Research Suggests Gamers Get Better Grades, While Social Sites Rot Your Brain

It might seem counterintuitive, but new research hailing from Australia is suggesting that teenagers who play video gamers actually score higher on academic tests than their non-gamer counterparts. The data was compiled from over 12,000 Australian high schoolers that took the 2012 Program for International Student Assessment (PISA).

PISA is an internationally-recognized test that is used in over 70 countries worldwide, and assesses the academic competency of 15-year-olds in reading, mathematics and science. Alberto Posso, an Associate Professor from the Royal Melbourne Institute of Technology, came to some rather interesting conclusions from the data he compiled. Analyzing the test results showed that students who frequently used social networking sites like Facebook or apps like Snapchat ended up wasting their brain cells, scoring on average 20 points lower in math, reading and science compared to those who didn’t partake in the online “social scene.” With that being said, we find it hard to believe that there are many teenagers these days are completely cut off from these social websites and apps.


However, the most revealing part of the study came from comparing scores of students that regularly gamed to students that don’t. “The analysis shows that those students who play online video games obtain higher scores on PISA tests, all other things being equal,” wrote Posso in the study. “Gameplay appears to equip students to apply and sharpen knowledge learned in school by requiring them to solve a series of puzzles before moving to the next game level.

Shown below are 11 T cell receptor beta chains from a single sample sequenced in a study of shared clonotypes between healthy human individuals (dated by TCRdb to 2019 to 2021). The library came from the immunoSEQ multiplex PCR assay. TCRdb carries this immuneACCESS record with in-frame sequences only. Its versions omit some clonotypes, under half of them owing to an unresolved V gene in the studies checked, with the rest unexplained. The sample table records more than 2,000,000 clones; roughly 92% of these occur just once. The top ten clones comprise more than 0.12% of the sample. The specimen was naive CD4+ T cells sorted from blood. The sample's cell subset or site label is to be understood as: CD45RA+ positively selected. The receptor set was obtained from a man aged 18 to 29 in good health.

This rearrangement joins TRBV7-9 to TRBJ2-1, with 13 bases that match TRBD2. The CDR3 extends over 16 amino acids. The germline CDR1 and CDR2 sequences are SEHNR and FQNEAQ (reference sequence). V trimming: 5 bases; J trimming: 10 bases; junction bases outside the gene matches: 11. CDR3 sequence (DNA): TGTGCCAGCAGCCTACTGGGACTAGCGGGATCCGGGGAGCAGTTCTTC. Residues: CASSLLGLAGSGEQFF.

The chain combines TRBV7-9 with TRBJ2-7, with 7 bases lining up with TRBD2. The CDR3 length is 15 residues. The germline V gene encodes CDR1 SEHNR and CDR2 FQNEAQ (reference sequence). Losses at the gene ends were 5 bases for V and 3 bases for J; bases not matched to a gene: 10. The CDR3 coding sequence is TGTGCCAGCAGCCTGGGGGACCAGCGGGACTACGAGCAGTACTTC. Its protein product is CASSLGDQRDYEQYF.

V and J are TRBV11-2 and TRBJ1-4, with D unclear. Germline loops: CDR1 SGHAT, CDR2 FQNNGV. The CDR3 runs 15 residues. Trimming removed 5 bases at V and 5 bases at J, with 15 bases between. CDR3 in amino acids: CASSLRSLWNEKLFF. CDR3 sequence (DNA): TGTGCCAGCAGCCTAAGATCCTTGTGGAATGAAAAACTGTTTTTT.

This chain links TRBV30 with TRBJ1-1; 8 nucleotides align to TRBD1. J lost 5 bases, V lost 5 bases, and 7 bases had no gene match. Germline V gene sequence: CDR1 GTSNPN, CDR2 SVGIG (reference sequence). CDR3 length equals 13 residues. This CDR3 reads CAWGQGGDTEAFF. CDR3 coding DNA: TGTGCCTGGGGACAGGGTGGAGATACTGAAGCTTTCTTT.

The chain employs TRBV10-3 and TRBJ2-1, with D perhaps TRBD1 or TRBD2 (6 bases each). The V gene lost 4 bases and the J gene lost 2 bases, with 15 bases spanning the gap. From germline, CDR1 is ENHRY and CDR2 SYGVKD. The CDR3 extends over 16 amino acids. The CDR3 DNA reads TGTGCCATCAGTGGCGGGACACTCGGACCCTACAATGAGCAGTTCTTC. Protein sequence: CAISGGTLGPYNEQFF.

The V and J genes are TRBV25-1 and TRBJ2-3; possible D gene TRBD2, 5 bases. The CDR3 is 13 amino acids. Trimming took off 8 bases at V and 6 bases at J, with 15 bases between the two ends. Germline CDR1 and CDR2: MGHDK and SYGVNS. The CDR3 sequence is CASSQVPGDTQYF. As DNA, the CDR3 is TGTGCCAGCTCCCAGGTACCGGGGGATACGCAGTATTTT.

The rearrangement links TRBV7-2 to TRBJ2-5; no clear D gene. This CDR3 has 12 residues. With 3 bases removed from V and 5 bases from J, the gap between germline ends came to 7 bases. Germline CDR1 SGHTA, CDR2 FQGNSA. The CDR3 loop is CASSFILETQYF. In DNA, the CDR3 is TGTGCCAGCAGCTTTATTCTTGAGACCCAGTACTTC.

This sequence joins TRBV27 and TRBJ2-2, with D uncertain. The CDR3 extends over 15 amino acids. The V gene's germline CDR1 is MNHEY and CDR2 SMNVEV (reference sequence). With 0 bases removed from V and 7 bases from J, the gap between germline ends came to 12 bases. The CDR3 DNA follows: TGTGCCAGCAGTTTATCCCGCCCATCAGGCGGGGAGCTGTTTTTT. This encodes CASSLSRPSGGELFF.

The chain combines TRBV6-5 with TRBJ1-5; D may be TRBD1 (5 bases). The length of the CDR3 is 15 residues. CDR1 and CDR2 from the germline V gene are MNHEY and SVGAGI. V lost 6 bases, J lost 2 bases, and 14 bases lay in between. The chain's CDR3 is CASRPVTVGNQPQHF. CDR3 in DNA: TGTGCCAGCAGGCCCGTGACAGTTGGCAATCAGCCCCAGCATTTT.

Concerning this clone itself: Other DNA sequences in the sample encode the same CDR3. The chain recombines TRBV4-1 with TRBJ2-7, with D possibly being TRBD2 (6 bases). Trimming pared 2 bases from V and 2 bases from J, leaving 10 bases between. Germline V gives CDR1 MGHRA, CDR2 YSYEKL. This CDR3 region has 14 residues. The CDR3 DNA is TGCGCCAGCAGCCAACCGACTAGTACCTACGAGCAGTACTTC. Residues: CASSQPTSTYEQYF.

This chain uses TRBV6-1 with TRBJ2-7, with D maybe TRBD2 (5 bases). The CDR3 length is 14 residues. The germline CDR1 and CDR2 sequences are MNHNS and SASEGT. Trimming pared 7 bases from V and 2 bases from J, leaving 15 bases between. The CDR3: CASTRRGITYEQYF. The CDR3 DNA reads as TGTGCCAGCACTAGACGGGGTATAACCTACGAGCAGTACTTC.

“This may be because many online games require players to solve puzzles that, in turn, require some understanding of these three subjects.”

On average, student gamers scored 17 points higher in math and reading, and 15 points higher in science compared to the non-gamer counterparts.

However, Posso couldn’t find a definitive link between gaming and academic excellence. On the one hand, it could be argued that that those students that are naturally gifted in math and science are more likely to take part in blasting their friend into bloody giblets in online deathmatches. On the other hand, Posso admits that it could just be that students who excel at the academic level simply might have more time on their hands to take part in gaming activities.

With that being said, don’t take these findings as proof that gaming automatically leads to better grades. Besides the results being inconclusive, every student is different, and excessive gaming was shown to lead to slightly lower scores across the board. In other words, tread lightly.